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Appl Psychol Health Well Being. 2019 Jul;11(2):223-239. doi: 10.1111/aphw.12150. Epub 2019 Feb 11.

Application of the Multi-Process Action Control Framework to Understand Parental Support of Child and Youth Physical Activity, Sleep, and Screen Time Behaviours.

Author information

1
University of Victoria, Canada.
2
University of Alberta, Canada.
3
University of British Columbia, Canada.
4
Queen's University, Canada.
5
University of Guelph, Canada.
6
Children's Hospital of Eastern Ontario Research Institute, Canada.
7
Participaction, Canada.

Abstract

BACKGROUND:

The purpose of this paper was to apply a framework designed to evaluate the intention-behaviour gap, known as multi-process action control (M-PAC), to understand parental support for the Canadian 24-Hour Movement Guidelines for Children and Youth.

METHOD:

Parents (N = 1,208) of children 5-17 years of age, completed measures of reflective (attitudes, perceived control), regulatory (planning), and reflexive (identity, habit) processes as well as intention and support behaviours.

RESULTS:

Parents had significantly (p < .01) higher intentions in descending order to support sleep (86%), reduce screen time (62%), or support physical activity (65% to 61%). Translation of these intentions into behaviour was also significantly (p < .01) higher in a descending pattern for sleep support (80%), screen time reduction (68%), and physical activity support (56% to 31%). Congruent with M-PAC, a discriminant function analysis of the results showed that the translation of parental support intentions into behaviour was associated with a combination of reflective, regulatory, and reflexive antecedents but these varied by the behaviours.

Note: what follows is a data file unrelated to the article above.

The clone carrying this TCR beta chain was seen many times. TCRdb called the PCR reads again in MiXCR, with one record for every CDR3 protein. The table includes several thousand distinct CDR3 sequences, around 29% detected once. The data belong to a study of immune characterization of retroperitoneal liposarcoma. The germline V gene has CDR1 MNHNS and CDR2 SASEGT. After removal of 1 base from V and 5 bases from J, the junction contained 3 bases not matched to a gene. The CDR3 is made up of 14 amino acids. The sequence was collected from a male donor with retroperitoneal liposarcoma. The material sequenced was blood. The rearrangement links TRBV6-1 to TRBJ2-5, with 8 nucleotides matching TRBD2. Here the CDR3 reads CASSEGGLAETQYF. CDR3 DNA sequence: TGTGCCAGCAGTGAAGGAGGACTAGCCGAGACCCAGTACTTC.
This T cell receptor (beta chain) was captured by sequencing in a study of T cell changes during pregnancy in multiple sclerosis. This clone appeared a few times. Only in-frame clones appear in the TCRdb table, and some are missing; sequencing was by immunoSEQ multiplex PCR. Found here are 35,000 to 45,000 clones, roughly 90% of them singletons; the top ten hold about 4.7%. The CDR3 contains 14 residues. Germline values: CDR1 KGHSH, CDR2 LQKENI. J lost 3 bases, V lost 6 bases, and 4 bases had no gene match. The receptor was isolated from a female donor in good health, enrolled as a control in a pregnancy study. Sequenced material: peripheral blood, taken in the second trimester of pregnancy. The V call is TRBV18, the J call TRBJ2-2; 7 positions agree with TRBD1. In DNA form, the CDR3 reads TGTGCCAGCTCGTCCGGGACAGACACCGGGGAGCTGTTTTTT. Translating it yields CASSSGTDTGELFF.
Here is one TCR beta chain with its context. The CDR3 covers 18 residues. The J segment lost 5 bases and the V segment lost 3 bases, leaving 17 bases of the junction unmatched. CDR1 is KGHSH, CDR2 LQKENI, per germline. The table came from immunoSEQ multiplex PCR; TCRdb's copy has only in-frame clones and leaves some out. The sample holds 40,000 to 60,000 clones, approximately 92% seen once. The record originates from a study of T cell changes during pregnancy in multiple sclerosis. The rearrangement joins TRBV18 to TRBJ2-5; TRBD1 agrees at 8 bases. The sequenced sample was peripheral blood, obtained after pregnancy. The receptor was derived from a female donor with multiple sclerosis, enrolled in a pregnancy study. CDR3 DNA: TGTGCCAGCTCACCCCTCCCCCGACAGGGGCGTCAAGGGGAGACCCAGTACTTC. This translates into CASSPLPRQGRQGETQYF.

CONCLUSION:

The majority of parents have positive intentions to support child and youth health behaviours, yet many fail to enact this support. Translation of intention into action was associated with attitudinal aspects, control over support, self-regulation skills, and parental habits and identity.

KEYWORDS:

affective attitude; family; habit; identity; intention; perceived control; planning

PMID:
30743309
DOI:
10.1111/aphw.12150

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